My hairdresser was complaining about the weather this morning. And to be honest, today has been a sludge of grey from dawn to dusk, without a hint of direct sun throughout. It’s harder for me to understand a dislike of wild weather though. Of course, atmospheric conditions can be destructive and dangerous, even in Britain’s generally measured climate. down south however, we don’t get proper storms very often and they are a genuine thrill to get out and run in, an opportunity not be missed.
This far east, we just caught the very edge of Ophelia. The most notable aspect was the red sky; whether caused Saharan dust or particulate matter from Portuguese forest fires, it certainly gave the day an apocalyptic feel. In town the pace slowed as all eyes turned to the sky, people careful not to bump into one another. Out on the downs some hours later, we found ourselves under the end of the grey clouds, the already low sun visible through the last thin wisps of the system. This natural filter highlighted the sparkling white of the chalk cliffs and the baby blue of the choppy waters, the scene popping like an imagined Lichtenstein landscape . No sunset sadly, but we watched the big red sun wink out behind a far off bank of clouds as we stepped back into the van.
Not but a few days had passed before Storm Brian was being being discussed in serious terms across the airwaves and screens and print. This looked set to be more of the real deal, with 50mph winds and heavy rain throughout the morning, before moving on in the afternoon. I had a brunch date out in the country, so the morning it had to be, come rain, or wind, or shine. It turned out to include all three. The long climb up from Carisbrooke to Brighstone Forest was fairly uneventful, a persistent headwind punctuated by swirling gusts which I could foresee as the fallen leaves on the path ahead would suddenly whip up in a spiral, seconds before the gust would bash me in the face.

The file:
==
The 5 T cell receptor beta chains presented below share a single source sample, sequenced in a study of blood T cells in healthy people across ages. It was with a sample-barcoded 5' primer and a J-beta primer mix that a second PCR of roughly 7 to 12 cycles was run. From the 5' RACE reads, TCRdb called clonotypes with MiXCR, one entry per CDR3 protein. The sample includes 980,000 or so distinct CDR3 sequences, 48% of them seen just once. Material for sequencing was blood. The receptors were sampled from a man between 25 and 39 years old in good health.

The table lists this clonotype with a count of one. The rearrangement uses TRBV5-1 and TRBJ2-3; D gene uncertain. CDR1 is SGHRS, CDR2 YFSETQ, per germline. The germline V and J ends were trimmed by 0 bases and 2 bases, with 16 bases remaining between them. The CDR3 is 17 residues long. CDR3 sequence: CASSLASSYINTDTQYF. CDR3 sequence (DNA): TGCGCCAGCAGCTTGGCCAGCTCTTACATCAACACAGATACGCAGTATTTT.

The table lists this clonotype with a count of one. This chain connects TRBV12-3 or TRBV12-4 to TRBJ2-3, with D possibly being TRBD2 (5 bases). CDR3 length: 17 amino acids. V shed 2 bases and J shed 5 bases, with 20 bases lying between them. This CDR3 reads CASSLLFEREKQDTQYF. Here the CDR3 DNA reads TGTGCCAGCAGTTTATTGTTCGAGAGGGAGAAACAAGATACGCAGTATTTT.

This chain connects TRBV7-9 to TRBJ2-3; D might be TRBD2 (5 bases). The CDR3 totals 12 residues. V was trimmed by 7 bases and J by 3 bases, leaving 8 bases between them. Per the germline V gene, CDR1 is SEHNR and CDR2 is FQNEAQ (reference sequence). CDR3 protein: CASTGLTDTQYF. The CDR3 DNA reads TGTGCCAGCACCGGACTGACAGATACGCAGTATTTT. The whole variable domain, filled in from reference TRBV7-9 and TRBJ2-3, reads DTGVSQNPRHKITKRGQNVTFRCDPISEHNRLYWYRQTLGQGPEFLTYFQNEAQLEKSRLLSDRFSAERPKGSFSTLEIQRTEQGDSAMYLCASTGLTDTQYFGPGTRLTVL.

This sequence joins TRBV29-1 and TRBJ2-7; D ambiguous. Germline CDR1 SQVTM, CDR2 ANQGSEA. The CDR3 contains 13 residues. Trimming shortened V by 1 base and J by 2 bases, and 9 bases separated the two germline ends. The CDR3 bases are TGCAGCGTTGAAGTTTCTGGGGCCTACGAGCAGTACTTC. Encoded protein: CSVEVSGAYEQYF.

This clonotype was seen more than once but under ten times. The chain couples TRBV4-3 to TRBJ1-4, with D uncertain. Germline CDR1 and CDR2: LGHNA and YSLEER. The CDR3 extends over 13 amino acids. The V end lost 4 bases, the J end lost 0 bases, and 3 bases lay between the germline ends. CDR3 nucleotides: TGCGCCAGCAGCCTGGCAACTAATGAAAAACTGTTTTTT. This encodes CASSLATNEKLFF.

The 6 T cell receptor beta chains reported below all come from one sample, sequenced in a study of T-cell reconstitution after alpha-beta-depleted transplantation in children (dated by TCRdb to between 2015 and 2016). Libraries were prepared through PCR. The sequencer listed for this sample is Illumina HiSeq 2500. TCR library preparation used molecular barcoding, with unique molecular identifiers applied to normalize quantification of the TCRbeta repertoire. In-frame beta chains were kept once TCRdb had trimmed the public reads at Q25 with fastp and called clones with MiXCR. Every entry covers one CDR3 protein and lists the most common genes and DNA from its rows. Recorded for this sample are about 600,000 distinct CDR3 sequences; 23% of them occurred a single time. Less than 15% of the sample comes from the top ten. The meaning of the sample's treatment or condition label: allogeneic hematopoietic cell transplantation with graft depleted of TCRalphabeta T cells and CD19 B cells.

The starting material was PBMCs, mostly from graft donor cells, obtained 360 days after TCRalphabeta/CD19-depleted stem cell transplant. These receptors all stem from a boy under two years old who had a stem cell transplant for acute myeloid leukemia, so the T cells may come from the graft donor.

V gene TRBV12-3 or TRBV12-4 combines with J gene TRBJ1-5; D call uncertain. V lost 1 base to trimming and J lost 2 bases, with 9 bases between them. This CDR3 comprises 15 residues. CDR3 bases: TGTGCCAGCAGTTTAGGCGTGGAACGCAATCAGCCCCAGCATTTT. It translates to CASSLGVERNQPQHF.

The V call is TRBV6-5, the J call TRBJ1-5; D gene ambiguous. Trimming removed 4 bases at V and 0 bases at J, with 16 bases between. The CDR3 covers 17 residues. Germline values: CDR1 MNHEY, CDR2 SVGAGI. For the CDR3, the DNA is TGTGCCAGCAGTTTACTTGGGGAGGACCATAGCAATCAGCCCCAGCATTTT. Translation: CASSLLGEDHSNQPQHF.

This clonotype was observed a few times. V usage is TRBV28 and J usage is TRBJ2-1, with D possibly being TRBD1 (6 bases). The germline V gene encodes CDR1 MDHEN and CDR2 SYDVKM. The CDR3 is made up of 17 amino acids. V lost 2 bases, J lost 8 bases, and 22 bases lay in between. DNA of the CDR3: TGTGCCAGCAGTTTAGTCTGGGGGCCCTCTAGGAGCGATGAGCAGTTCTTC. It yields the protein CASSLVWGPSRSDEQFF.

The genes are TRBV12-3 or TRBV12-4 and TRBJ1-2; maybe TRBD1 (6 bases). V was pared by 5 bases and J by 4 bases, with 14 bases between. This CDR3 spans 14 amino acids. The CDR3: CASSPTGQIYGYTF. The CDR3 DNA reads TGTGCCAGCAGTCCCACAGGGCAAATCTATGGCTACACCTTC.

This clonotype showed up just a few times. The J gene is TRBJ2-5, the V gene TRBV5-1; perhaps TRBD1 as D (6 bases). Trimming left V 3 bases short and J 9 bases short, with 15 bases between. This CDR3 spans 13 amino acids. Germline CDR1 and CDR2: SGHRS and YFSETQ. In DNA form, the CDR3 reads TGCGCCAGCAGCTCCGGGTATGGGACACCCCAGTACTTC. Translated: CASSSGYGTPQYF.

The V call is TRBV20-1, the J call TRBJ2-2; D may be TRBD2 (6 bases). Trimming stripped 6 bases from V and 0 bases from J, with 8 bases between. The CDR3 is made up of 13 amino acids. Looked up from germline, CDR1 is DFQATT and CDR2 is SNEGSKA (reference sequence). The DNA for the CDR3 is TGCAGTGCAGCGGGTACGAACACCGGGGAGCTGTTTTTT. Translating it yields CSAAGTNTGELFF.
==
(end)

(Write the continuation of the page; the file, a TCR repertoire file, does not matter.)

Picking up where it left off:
Bryony and the dog met me for the second, and far more challenging, section. The rain came in short bursts, but with thrilling abandon, soaking us to the skin in seconds. Ten minutes later and we reached the coast in bright sunshine, but with the turn in direction the wind was directly in our faces and at times strong enough to almost bring us to a halt, regularly diverting me from the path. Thankfully it was an onshore wind, as the sea was a roiling, muddy mess, not somewhere you’d want to end up.
Showered, watered and fed, snuggled up in front of a wood-burning stove with a good book; reason enough to embrace the weather of the wilder seasons. It’s probably my favourite time of year to run, before the mud gets to thick and the temperature drops to uncomfortable levels. Even my hairdresser admitted she’d been down to the sea to have a look at the waves, albeit from behind the windscreen of a car!